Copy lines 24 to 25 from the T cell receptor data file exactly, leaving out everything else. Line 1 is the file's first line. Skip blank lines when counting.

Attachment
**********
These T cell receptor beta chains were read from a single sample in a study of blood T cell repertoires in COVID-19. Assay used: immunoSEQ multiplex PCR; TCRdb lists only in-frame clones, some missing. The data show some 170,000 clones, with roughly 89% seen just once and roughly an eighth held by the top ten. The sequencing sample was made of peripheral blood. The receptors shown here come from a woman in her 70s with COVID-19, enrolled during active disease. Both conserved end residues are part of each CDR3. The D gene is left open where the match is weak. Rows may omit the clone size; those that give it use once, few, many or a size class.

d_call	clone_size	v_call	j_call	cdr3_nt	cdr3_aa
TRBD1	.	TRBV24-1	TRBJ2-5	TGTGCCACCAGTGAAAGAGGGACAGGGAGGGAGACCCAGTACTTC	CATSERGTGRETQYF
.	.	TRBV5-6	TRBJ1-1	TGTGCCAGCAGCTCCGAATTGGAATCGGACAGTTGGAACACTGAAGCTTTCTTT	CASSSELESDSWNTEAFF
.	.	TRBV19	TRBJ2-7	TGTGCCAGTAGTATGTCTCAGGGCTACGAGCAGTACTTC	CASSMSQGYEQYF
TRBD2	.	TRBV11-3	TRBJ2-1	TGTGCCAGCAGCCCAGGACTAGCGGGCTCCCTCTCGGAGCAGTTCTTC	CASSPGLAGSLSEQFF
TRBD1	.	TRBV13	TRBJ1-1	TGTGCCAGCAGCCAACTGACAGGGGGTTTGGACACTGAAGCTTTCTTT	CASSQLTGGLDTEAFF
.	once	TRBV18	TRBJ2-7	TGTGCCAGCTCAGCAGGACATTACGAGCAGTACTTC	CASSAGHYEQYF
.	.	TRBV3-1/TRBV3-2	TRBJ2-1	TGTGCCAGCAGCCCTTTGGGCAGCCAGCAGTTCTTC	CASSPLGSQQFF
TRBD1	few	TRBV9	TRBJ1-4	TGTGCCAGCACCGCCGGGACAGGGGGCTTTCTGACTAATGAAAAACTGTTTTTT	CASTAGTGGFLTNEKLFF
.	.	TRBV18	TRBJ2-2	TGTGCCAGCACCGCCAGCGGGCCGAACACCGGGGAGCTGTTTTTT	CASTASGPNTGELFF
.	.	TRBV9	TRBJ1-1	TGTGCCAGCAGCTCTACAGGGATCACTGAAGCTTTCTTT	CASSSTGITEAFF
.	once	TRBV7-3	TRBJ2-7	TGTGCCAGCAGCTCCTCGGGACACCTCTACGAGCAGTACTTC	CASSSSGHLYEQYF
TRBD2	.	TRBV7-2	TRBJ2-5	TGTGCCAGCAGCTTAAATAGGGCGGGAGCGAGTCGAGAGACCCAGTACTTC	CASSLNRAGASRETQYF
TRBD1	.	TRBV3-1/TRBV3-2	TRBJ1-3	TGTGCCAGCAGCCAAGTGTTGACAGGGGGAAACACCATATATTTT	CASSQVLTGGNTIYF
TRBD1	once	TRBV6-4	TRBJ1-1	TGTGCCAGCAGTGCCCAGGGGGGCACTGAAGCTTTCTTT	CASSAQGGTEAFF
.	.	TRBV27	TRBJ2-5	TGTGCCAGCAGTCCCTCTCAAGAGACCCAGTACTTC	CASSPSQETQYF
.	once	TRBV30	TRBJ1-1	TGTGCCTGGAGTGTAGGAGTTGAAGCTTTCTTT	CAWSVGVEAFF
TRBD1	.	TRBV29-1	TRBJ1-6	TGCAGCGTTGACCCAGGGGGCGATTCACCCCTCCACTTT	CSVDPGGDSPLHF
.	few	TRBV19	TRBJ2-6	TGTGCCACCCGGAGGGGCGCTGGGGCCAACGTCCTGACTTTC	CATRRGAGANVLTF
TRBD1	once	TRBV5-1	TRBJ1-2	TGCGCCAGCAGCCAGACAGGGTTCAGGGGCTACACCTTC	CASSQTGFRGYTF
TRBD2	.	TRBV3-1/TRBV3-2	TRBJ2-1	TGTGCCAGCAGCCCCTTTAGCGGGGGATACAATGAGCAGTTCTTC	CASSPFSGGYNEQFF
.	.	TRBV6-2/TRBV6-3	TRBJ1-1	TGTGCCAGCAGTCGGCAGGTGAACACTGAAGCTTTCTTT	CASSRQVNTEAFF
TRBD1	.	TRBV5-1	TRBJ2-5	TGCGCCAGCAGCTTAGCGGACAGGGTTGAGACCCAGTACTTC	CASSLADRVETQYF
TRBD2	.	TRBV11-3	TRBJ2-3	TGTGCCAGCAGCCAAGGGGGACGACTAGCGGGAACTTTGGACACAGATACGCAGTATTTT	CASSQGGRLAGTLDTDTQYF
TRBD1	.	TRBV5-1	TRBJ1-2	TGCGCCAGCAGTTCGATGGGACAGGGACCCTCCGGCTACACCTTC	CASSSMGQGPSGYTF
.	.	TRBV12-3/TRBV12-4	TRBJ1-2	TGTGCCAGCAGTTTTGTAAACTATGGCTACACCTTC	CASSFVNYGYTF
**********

TRBD1	.	TRBV5-1	TRBJ2-5	TGCGCCAGCAGCTTAGCGGACAGGGTTGAGACCCAGTACTTC	CASSLADRVETQYF
TRBD2	.	TRBV11-3	TRBJ2-3	TGTGCCAGCAGCCAAGGGGGACGACTAGCGGGAACTTTGGACACAGATACGCAGTATTTT	CASSQGGRLAGTLDTDTQYF